History of Arenzville, IL
By Judge J. A. Arenz, Chapter XIV, History of Cass County, Illinois, edited by William Henry Perrin, Chicago, O.L. Baskin & Co. Historical Publishers, 1882.
Early Residence of the Settlers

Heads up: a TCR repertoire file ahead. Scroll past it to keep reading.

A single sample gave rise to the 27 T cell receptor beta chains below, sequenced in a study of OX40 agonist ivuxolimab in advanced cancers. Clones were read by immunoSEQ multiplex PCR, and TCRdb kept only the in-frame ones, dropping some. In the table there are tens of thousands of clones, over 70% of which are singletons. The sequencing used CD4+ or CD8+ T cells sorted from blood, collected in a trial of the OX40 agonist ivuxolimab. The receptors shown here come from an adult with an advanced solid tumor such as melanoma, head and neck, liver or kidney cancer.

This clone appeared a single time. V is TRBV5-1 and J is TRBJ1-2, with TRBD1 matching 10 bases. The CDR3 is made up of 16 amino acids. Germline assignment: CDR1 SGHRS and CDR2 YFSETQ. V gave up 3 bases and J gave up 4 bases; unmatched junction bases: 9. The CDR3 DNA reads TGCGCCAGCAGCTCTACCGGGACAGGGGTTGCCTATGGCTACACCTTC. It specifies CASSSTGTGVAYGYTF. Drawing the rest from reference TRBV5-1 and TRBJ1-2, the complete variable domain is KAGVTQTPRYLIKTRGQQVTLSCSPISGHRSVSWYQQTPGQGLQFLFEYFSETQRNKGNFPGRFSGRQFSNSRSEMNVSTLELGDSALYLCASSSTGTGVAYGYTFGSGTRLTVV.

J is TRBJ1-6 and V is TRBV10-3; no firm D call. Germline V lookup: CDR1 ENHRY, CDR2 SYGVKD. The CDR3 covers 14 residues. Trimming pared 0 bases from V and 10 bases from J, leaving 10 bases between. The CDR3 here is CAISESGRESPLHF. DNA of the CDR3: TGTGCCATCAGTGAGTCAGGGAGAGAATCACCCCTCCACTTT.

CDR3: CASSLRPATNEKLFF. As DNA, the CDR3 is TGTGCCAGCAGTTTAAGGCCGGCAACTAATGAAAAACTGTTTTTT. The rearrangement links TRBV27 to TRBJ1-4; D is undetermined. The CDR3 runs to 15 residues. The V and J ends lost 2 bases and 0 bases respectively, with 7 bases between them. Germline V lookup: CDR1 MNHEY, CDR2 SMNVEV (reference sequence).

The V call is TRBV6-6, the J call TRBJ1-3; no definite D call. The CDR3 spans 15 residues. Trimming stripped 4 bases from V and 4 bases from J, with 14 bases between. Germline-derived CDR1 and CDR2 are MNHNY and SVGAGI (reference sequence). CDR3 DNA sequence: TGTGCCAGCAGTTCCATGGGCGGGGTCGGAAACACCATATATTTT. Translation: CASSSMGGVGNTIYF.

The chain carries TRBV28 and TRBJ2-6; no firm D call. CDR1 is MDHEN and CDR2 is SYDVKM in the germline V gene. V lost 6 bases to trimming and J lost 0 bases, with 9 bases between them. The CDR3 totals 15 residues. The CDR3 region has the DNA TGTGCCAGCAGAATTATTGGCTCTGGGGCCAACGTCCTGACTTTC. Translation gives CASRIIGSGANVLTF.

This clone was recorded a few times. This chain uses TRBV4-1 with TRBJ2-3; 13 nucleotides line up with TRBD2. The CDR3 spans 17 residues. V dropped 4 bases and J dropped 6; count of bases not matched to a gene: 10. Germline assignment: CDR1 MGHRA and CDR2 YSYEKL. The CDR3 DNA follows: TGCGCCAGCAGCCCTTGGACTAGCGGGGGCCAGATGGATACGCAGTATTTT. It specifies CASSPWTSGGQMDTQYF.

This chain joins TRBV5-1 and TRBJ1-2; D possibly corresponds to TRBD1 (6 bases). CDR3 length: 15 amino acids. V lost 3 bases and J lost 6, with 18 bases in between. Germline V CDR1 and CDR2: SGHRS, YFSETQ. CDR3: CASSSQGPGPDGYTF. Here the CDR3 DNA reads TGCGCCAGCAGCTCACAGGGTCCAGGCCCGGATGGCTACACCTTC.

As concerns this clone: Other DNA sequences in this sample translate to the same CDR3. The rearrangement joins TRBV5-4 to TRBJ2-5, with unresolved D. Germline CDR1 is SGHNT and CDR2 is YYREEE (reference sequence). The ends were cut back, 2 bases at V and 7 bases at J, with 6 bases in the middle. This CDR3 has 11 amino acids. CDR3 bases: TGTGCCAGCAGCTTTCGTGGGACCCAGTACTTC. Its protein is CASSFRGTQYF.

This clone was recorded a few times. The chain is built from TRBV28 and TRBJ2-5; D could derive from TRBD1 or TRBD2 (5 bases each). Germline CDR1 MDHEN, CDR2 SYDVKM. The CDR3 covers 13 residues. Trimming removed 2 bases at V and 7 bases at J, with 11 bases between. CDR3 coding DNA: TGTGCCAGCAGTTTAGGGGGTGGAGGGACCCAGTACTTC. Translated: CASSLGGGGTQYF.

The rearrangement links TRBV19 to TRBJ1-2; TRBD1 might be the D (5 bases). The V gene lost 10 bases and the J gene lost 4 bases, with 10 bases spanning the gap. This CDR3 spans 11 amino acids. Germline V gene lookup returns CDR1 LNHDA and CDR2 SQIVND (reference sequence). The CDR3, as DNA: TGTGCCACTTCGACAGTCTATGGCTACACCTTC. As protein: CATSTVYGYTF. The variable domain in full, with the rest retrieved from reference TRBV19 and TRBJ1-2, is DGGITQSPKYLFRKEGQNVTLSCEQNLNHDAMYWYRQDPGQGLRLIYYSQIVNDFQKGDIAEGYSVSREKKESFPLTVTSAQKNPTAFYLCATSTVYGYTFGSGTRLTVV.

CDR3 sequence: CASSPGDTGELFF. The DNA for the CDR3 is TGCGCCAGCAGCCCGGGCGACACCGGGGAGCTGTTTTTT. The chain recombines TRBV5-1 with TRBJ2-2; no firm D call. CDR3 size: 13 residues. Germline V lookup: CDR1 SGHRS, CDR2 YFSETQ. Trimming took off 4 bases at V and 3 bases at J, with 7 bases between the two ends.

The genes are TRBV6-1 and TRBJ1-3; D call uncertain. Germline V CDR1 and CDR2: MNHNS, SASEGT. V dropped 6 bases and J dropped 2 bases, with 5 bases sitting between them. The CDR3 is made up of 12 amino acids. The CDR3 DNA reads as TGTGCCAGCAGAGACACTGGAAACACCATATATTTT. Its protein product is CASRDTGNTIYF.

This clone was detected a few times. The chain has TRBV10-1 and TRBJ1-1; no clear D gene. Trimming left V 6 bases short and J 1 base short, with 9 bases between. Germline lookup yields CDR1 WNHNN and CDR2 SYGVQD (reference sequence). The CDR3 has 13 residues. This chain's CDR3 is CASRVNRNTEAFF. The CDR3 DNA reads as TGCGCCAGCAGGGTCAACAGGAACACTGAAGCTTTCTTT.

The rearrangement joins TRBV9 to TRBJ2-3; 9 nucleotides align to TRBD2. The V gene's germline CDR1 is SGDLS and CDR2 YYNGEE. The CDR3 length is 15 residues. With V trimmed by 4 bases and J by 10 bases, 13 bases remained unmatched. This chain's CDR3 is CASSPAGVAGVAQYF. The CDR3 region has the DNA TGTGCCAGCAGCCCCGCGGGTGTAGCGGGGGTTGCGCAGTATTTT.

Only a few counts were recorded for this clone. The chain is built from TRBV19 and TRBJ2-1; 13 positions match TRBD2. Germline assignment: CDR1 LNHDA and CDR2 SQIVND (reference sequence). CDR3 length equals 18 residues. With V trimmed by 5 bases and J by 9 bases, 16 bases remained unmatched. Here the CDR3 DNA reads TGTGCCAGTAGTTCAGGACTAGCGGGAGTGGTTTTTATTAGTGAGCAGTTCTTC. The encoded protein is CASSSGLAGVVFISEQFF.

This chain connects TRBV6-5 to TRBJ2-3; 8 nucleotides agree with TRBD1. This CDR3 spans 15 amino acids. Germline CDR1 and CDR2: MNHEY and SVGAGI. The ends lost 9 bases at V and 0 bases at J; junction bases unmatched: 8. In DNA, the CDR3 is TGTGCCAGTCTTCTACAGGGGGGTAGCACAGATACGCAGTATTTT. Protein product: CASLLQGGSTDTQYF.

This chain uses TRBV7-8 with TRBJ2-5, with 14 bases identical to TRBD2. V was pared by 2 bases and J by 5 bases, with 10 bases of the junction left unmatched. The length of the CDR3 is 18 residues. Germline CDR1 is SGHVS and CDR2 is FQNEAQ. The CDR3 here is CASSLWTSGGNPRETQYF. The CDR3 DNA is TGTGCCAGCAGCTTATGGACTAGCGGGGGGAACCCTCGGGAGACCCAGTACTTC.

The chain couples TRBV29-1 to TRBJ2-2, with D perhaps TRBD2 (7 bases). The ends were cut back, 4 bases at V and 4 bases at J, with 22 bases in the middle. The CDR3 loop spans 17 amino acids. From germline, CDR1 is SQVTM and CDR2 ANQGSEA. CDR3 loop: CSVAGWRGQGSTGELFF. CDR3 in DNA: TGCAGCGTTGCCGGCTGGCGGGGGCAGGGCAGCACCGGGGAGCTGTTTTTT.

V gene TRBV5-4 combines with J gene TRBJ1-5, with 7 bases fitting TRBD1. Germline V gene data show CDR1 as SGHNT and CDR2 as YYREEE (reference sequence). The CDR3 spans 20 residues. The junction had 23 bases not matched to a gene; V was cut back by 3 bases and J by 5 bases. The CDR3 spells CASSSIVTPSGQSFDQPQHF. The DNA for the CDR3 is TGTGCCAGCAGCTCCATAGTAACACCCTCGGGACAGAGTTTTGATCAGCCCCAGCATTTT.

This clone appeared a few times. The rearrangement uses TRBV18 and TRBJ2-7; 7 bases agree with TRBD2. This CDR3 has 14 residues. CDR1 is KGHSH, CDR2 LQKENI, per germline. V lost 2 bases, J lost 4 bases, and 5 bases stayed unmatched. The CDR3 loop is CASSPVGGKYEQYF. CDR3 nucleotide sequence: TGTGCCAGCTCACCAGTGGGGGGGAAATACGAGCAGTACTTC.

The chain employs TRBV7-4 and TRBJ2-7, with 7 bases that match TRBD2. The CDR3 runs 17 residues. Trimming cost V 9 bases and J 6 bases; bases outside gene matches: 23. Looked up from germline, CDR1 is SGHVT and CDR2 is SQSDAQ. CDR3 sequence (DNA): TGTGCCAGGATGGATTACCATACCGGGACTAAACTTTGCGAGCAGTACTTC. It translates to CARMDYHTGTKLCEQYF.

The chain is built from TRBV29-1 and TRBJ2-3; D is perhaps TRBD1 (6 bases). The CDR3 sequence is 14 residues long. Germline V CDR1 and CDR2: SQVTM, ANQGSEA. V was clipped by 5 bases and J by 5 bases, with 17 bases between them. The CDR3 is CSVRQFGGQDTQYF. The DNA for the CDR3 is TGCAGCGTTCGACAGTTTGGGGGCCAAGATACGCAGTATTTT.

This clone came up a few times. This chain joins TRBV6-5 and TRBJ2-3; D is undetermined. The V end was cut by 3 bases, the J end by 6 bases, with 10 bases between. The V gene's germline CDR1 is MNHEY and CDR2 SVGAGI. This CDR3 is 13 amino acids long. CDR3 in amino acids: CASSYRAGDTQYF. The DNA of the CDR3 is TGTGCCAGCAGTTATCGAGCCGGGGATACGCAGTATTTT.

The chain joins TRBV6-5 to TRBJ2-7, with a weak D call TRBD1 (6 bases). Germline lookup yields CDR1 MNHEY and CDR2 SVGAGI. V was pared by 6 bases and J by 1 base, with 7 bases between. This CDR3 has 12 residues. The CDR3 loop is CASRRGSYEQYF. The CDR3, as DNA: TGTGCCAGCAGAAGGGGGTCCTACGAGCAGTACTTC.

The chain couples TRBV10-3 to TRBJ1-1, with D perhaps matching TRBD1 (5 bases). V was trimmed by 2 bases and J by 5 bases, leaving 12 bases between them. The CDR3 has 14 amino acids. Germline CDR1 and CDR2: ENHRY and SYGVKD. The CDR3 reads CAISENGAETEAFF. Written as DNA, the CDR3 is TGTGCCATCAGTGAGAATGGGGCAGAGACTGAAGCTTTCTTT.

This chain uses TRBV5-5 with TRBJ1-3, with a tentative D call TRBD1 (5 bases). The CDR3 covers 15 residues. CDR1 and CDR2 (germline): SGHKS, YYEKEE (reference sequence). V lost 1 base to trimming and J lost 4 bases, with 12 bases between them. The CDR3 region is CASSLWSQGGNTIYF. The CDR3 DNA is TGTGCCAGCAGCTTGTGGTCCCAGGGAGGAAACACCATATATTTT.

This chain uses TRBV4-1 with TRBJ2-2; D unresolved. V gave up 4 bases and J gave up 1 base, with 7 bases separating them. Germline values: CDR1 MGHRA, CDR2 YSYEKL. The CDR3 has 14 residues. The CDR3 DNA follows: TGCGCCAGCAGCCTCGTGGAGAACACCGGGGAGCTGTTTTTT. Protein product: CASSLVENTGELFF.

The residences of the people at an early day were log houses, having generally one or two doors, one little window, or none at all, a big fire-place, and the furniture therein was generally a table or big chest, a bed and a few split-bottom chairs, which so completely covered the floor, that only a few visitors at a time could get inside the house. The door had on such occasions to be left open, so that one could at least see who his next neighbor was. These cabins were so open and airy, that in winter the snow would blow through the cracks, and in summer swarms of mosquitoes would surround the sleeper, and if the party could not afford the luxury of a bar, he must either have the hide of an elephant or be entirely insensible to pain. To scare off mosquitoes, some people made a big fire of weeds before their cabins in the evening, or in the fire-place, and under the cover of tremendous smoke arising, under coughing and sneezing, the evenings were passed, and thus the nights. Very early rising was the order of the day, for as soon as daylight faintly approached, every one hurried to leave his bed. There was no necessity of calling anyone to get up; the flies would relieve the mosquitoes from duty and perform this work effectually. In almost every house, or in the shed part of the cabin, was found a spinning-wheel and loom, to manufacture the yarn and weave the clothing and bedding for family use. The women were exclusively the manufacturers of these useful things, and on days of gatherings, or on Sundays, when people assembled for church purposes, before the service commenced, it was spoken of, how many yards of jeans, linsey-woolsey, socks, etc., had been manufactured by Mrs. So and So. The surplus of these articles not used for family purposes, were brought to the stores for sale, and jeans, socks, knit gloves and mittens, came in such abundance, that the storekeeper could not dispose of the same here, and had to ship them to St. Louis, then the New York of the western country.